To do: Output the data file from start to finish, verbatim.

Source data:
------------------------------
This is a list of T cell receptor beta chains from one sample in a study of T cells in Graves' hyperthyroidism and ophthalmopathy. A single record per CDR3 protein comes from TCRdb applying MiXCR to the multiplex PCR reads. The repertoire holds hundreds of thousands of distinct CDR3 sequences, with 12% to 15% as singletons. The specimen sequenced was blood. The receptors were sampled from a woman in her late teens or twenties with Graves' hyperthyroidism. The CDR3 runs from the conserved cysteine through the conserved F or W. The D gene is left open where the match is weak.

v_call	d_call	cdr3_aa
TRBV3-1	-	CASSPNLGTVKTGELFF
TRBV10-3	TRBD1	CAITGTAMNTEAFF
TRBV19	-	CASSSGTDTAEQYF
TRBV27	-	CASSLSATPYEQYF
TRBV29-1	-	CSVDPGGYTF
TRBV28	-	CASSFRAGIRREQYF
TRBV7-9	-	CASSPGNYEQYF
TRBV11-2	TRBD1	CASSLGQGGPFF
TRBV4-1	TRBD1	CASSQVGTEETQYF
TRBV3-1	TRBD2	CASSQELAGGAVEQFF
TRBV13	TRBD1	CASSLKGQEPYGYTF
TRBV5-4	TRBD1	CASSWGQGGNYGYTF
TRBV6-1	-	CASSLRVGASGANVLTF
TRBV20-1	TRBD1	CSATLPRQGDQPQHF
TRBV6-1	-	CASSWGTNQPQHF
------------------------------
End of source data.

This is a list of T cell receptor beta chains from one sample in a study of T cells in Graves' hyperthyroidism and ophthalmopathy. A single record per CDR3 protein comes from TCRdb applying MiXCR to the multiplex PCR reads. The repertoire holds hundreds of thousands of distinct CDR3 sequences, with 12% to 15% as singletons. The specimen sequenced was blood. The receptors were sampled from a woman in her late teens or twenties with Graves' hyperthyroidism. The CDR3 runs from the conserved cysteine through the conserved F or W. The D gene is left open where the match is weak.

v_call	d_call	cdr3_aa
TRBV3-1	-	CASSPNLGTVKTGELFF
TRBV10-3	TRBD1	CAITGTAMNTEAFF
TRBV19	-	CASSSGTDTAEQYF
TRBV27	-	CASSLSATPYEQYF
TRBV29-1	-	CSVDPGGYTF
TRBV28	-	CASSFRAGIRREQYF
TRBV7-9	-	CASSPGNYEQYF
TRBV11-2	TRBD1	CASSLGQGGPFF
TRBV4-1	TRBD1	CASSQVGTEETQYF
TRBV3-1	TRBD2	CASSQELAGGAVEQFF
TRBV13	TRBD1	CASSLKGQEPYGYTF
TRBV5-4	TRBD1	CASSWGQGGNYGYTF
TRBV6-1	-	CASSLRVGASGANVLTF
TRBV20-1	TRBD1	CSATLPRQGDQPQHF
TRBV6-1	-	CASSWGTNQPQHF